Since I recently posted on making brittle, I will briefly discuss sugars.
Many food products have either sugar, glucose or fructose as added ingredients. Sucrose is often made from sugar cane or sugar beets and is the most commonly found ingredient in soft drinks and foods.
Fructose is the sugar produced by fruits and lactose is the sugar found in milk.
Sucrose and lactose have similar structures as do glucose and fructose.
Sucrose and lactose (as well as many starches) are broken down into glucose in our digestive tract. We need a steady level of glucose to remain healthy - the body produces insulin to control the amount of glucose - extra glucose is turned into fat which can be changed back to glucose when needed. Diabetics have problems producing insulin in their livers and end up with too much glucose in their bloodstream which makes them hyperglycemic. They need to either very strictly control their intake of sugars and starches and/or take insulin to make up for what their body is not producing.
A healthy body balances our sugar intake with insulin production - and if we eat too much sugar (my bad..) we create fat!
We eat via food and drink tremendous amounts of sugar - sugar is added to almost everything since it tastes so good!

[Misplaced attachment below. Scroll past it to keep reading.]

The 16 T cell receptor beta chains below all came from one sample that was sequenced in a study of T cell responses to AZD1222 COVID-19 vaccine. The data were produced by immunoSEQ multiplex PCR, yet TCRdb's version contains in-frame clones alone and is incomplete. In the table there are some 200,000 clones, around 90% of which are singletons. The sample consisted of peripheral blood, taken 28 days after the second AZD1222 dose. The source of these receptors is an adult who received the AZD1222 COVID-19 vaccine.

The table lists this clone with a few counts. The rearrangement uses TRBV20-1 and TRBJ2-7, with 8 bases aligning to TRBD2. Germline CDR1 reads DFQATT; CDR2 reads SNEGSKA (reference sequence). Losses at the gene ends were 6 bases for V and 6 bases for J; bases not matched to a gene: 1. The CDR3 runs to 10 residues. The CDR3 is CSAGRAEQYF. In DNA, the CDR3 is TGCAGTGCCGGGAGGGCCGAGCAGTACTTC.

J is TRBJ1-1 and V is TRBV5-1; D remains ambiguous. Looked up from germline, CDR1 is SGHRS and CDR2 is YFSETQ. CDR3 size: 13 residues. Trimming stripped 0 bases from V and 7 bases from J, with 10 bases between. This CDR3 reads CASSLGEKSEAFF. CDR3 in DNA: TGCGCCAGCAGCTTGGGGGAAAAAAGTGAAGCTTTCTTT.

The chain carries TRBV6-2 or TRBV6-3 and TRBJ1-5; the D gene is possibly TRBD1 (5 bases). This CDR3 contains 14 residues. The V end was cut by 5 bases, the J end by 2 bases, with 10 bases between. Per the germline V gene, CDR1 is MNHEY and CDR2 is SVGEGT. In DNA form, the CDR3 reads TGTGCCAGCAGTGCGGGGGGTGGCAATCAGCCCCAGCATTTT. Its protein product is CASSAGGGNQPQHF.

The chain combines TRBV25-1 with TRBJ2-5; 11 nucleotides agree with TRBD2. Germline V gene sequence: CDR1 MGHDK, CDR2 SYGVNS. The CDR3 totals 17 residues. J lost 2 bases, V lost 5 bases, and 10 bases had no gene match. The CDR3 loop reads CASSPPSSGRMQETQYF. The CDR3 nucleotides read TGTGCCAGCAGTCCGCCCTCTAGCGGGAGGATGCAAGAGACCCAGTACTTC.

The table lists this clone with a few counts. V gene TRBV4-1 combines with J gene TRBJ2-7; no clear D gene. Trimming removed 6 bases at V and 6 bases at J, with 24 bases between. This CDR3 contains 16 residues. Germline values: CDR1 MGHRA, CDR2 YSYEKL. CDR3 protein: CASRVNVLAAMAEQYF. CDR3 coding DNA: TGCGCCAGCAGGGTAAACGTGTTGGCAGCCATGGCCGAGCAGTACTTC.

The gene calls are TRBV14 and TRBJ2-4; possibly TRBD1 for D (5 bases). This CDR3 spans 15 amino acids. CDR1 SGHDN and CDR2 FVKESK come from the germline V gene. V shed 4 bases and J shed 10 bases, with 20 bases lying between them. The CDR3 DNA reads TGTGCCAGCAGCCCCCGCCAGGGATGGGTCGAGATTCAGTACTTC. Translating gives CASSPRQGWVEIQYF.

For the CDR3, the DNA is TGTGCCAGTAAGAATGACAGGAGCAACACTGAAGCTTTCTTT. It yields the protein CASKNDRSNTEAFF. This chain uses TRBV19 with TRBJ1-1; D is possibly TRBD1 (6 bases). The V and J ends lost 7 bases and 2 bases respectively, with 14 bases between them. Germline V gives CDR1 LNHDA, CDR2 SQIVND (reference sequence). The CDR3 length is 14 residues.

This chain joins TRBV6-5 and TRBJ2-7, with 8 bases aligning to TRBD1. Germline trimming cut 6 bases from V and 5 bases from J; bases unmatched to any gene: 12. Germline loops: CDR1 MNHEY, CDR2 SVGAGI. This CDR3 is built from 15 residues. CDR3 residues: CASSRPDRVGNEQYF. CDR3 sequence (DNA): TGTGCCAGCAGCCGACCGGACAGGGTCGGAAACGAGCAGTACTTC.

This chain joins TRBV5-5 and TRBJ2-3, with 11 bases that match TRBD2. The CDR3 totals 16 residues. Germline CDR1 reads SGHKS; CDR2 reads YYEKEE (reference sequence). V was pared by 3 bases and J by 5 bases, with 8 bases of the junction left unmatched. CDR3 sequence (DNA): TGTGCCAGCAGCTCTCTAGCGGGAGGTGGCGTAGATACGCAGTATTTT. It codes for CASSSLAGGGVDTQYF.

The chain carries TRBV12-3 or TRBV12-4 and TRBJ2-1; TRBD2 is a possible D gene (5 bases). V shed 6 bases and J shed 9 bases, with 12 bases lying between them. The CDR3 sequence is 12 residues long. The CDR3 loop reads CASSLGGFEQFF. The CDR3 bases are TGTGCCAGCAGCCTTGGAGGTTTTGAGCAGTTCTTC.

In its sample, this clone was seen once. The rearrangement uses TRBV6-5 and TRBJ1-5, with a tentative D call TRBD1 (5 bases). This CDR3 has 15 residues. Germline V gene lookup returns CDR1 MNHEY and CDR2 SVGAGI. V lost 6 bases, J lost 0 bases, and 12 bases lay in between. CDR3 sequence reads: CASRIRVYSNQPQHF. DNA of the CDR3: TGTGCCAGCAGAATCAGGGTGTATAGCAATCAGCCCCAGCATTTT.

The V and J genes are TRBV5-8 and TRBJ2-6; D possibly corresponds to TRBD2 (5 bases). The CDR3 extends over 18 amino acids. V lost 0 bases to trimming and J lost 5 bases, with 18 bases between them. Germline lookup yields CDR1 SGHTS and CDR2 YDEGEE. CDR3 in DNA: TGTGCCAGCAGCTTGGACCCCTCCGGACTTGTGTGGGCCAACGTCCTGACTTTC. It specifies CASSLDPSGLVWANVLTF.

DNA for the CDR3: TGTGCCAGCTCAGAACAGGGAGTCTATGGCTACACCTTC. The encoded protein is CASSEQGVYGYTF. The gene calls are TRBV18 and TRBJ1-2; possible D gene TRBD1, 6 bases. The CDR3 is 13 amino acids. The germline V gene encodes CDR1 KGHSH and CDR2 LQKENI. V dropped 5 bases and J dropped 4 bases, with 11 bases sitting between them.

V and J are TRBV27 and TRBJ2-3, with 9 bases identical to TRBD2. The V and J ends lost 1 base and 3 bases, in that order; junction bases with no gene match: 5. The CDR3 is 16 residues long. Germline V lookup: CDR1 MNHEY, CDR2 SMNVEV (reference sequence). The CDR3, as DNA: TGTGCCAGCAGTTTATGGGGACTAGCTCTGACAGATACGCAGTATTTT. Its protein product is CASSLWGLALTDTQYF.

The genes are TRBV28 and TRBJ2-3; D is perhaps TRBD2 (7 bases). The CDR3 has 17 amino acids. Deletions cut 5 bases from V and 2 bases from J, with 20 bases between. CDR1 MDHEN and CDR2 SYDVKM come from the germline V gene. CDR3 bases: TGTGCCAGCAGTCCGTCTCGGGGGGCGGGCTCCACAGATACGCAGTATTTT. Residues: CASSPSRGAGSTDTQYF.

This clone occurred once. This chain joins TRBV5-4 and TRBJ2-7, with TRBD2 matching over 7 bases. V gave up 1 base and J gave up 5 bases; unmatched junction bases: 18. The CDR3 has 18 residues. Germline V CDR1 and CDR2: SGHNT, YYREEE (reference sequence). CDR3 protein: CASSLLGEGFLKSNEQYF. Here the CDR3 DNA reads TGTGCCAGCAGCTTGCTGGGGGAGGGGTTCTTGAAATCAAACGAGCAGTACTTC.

One hundred and fifty-six pounds. That's how much added sugar Americans consume each year on a per capita basis, according to the U.S. Department of Agriculture (USDA). Imagine it: 31 five-pound bags for each of us.That's not to say that we get most of the sugar in our diets directly from the sugar bowl. Only about 29 pounds of it comes as traditional sugar, or sucrose, according to The Sugar Association, a trade group of sugar manufacturers. The rest comes from foods.Of course, those foods include things like candy, soda, and junk food. But plenty of sugar is hiding in places where you might not expect it.Some types of crackers, yogurt, ketchup, and peanut butter, for instance, are loaded with sugar -- often in the form of high-fructose corn syrup, or HFCS. Use of this sweetener has increased 3.5% per year in the last decade, according to the World Health Organization (WHO). That's twice the rate at which the use of refined sugar has grown.
A 12 ounce (355 mls) bottle of soda has typically 35-39 grams of sugar! Would you sit down and eat 7 teaspoons of sugar? But you would drink a can of Coke (actually I don't - I find it way too sweet!) but even one of my favourites is root beer and it is just as sweet. Fruit juices are not much better even when they are pure juice (with no added sugar) - the fruit just contains fructose instead of sucrose.
Here is a video that shows just how much sugar this really is:
So read the labels!
* Disclaimer: the link is a hoax - dihydrogen monoxide = water H2O